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Impactful Investments in Supply Chains and How Environmental Data Can Create Value

Published: May 31, 2017 by Editorial Team

Guest Post by Tanja Havemann & Kaspar Baumann of Clarmondial & Christine Negra of Versant Vision
The Climate Trust’s ‘Point of View’ guest blogger initiative fosters and amplifies expert industry voices
May 31, 2017

Agricultural supply chains create financial value as traders, processors and distributors move products towards consumers. While different soft commodity chains may include similar stakeholders, they create very different non-financial value. Depending on the production site, management practices and relationships between the supply chain stakeholders, social and environmental impacts and risks differ vastly. Corporates increasingly seek to quantify these, generating data, which other stakeholders can factor into their decision-making.

Globally, assets of almost USD 23 trillion are allocated to responsible investment strategies as of 2016. This is an increase of 25% since 2014, and is equivalent to 26% of total global assets. Encouragingly, this growth has been driven by client demand. It demonstrates investors increasing interest in the social and environmental impacts of their investments, in recognition of the influence these have on operations and ultimately on financial performance. And, as a result, investor demand continues to rapidly grow for products that incorporate and report relevant metrics. This creates opportunities to leverage non-financial information captured in supply chains to mobilize new capital flows in support of sustainable agricultural practices.

We see opportunities for designing and launching new financial products that address funding bottlenecks across agricultural supply chains. Clarmondial is proactively working with partners—including leading corporates, research institutions, environmental organisations and investors—to design and bring these to market.

Connecting the dots between environmental data and investment

Attempts to link environmental data collected within agricultural supply chains to financial products currently suffer from low interoperability among existing approaches and systems. In agriculture, data on farmers, farm management practices, processing, procurement and logistics are captured in a range of third-party systems, platforms and databases. These include:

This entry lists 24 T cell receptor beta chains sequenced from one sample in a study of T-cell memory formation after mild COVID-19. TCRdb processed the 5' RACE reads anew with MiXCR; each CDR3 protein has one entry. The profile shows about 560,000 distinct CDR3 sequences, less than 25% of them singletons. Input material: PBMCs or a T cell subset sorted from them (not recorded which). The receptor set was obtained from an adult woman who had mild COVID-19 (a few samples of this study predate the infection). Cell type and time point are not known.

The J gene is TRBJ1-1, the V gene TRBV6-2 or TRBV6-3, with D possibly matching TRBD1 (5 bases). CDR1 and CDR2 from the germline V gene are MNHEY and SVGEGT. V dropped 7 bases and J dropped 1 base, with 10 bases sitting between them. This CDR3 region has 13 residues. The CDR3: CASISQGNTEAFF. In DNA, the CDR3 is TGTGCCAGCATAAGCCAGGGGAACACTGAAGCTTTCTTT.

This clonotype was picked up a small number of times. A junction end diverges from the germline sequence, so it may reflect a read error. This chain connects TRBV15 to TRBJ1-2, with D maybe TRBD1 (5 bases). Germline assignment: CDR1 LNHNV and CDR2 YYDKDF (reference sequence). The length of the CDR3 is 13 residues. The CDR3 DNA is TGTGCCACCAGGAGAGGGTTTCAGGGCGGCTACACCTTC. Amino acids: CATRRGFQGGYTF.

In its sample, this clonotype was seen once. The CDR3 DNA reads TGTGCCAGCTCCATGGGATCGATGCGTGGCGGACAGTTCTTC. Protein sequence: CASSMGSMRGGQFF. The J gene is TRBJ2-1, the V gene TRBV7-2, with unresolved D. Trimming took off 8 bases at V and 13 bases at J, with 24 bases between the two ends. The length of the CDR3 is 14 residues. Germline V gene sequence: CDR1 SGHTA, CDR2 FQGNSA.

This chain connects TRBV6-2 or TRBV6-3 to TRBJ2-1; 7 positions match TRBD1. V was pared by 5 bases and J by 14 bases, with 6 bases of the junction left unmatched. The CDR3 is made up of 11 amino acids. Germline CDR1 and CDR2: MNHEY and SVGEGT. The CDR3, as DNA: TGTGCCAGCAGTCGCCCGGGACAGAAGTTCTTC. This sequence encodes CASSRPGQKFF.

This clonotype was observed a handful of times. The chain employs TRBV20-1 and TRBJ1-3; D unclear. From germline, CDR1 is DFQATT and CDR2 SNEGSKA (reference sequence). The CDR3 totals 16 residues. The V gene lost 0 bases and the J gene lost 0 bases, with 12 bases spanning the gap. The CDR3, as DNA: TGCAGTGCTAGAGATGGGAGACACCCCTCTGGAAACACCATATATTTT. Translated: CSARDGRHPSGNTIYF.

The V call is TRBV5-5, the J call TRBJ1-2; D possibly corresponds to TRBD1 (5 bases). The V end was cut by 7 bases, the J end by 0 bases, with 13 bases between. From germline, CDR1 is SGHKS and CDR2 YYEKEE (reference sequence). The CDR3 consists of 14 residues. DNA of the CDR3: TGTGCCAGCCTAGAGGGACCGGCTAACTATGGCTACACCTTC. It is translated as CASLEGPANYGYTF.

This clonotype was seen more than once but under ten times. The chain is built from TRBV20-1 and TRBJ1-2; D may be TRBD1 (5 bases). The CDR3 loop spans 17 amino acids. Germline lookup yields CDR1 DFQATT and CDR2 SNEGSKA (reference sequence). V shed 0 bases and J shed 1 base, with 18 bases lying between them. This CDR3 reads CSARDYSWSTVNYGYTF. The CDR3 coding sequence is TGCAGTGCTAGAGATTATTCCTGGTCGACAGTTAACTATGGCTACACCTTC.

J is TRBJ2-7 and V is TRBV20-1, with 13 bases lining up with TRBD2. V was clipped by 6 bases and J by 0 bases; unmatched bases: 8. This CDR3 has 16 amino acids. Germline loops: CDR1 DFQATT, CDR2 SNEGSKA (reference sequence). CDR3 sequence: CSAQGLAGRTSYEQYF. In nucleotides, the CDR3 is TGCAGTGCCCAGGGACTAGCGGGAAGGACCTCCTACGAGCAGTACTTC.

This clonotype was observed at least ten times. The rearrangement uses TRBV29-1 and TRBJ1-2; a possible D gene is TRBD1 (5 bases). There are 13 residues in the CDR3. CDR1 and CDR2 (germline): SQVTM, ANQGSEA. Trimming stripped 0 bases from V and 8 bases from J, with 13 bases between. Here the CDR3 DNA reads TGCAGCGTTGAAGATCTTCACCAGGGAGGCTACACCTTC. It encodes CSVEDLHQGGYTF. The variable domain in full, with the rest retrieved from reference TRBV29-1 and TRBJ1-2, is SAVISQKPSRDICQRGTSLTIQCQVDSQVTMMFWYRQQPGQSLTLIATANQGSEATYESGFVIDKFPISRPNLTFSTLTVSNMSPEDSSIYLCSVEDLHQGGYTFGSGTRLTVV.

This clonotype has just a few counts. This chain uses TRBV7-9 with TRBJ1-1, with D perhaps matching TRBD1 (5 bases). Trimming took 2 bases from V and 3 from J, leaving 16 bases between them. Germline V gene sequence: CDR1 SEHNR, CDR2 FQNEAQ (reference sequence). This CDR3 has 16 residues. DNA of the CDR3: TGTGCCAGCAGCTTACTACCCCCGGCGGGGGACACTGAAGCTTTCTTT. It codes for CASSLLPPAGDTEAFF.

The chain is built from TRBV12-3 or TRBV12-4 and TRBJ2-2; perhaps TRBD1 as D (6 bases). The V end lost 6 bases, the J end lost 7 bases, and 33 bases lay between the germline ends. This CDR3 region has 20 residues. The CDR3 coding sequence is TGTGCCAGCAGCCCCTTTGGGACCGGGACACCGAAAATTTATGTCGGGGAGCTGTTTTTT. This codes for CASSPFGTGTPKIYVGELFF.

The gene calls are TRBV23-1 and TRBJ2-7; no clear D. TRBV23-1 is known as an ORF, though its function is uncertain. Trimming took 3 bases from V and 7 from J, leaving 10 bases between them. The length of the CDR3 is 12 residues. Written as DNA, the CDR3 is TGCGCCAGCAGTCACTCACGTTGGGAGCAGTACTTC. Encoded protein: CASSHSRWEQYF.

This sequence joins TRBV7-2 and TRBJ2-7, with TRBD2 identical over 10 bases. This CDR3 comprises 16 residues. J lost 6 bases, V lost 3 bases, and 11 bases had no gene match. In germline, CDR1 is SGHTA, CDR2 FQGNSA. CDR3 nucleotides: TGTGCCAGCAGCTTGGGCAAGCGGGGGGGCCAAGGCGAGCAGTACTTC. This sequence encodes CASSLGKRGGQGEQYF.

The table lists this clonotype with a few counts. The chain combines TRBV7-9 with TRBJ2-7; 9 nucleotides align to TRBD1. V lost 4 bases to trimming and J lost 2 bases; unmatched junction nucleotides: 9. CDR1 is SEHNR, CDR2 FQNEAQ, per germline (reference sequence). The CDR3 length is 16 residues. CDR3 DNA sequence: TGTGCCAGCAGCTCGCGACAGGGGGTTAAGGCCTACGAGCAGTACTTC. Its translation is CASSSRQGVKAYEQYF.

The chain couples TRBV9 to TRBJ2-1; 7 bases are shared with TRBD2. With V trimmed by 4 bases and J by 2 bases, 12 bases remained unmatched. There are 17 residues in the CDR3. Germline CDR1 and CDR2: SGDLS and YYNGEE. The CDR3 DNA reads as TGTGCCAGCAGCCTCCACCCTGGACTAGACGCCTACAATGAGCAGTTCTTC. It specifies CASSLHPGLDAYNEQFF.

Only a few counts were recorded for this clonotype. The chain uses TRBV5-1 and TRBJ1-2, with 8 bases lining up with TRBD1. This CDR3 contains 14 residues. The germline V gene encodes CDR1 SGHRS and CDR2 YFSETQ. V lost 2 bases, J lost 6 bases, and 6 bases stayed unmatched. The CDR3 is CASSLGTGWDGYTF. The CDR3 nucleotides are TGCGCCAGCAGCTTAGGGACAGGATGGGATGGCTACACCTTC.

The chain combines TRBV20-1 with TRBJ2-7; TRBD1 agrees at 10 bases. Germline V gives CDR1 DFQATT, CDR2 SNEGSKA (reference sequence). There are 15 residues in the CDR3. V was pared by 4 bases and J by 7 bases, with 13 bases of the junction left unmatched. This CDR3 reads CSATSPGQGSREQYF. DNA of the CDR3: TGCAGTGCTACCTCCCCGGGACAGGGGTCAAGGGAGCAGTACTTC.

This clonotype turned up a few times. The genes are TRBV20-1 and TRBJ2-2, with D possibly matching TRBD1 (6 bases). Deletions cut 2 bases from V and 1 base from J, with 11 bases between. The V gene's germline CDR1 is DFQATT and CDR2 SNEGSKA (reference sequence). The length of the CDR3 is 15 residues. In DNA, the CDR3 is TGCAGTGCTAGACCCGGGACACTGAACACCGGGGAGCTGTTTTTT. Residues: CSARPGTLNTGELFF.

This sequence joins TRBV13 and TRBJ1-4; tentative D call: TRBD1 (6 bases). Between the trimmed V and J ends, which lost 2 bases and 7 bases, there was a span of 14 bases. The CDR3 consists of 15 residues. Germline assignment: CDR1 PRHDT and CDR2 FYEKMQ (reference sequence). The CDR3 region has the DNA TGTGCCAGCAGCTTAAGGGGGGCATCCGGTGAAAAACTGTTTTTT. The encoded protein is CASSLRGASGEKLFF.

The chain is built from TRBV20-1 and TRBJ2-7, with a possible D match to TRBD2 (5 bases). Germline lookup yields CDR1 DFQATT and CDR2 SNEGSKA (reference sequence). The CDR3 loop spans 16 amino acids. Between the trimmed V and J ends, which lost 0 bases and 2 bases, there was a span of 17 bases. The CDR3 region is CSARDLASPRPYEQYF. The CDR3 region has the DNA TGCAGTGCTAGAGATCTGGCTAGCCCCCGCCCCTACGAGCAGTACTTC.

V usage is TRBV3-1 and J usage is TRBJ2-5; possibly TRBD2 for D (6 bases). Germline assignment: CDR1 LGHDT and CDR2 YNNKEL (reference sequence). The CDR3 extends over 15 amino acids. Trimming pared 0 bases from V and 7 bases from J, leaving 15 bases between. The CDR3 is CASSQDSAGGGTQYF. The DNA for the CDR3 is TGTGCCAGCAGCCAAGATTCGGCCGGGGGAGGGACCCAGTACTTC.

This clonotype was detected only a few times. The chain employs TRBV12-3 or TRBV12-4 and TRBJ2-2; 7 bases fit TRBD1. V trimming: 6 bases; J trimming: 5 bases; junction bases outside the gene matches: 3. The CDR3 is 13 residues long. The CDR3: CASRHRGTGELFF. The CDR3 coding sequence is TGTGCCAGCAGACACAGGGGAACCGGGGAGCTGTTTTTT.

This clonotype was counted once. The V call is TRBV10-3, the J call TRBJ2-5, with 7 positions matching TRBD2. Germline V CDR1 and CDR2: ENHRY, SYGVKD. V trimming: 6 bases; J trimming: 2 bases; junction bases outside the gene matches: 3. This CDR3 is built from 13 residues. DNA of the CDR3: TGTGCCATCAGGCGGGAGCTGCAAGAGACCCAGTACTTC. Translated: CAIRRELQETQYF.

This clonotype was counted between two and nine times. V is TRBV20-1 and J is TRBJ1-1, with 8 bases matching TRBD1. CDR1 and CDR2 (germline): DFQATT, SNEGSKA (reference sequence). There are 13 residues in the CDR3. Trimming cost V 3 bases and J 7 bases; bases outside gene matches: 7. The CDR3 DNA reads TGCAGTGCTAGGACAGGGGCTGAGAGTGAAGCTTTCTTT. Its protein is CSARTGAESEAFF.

• Farm and farmer mapping and management software such as FarmLogic and FarmForce, as well as corporate systems such as Olam’s Farmer Information System (OFIS).
  • Certifications, such as the USDA Organic standard, Sustainable Agriculture Network (SAN) standard, Utz Certified and Global G.A.P., as well as industry and corporate standards.
  • Reporting initiatives such as the Global Reporting Initiative (GRI) and industry platforms (e.g. Sedex).
  • Information systems used by corporates, including provided by companies such as SAP, which provides supply chain management tools.

A precondition for systematically considering such non-financial information in decision-making is the ability to aggregate these data in a robust, standardized manner. Appropriately integrated, non-financial data can then be used in the context of a specific financial product such as a fund, bond, index, or even a “colored coin,”(i.e. a block chain-based claim on an asset).

This challenge is at the core of our work with Wageningen Environmental Research, a leading agricultural research institute, on how to aggregate technical information from different certification systems and information sources. This information, including environmental indicators, will both inform the investment process in a new financial product, which we have developed: the Food Securities Fund. Making the environmental parameters in different investment opportunities comparable will help to achieve better environmental impact, and allow consistent reporting to investors.

We see further opportunities in the aggregation of such information for use in existing products, and in the creation of new ones.

For example, Bioversity International is integrating decades of research on agricultural biodiversity into an Agrobiodiversity Index (and supporting methodology), a decision-making tool for investors, corporates and governments. This is designed to foster a pipeline of replicable, scalable agrobiodiversity-friendly investments with clearer risk-return profiles and reduced transaction costs. Bioversity International has partnered with Clarmondial to ensure that the AgroBiodiversity Index fits the requirements of the financial community, in particular, institutional investors and asset owners.

In summary, we observe greater and growing demand for environmentally sound investments, which requires a translation of non-financial data, gathered by scientists and agricultural supply chain stakeholders, into financial products. There is also an emerging opportunity to leverage non-financial information captured in supply chains to mobilize new capital flows in support of sustainable agricultural practices through standard—and innovative—financial structures.

Image credit: Flickr/StateofIsrael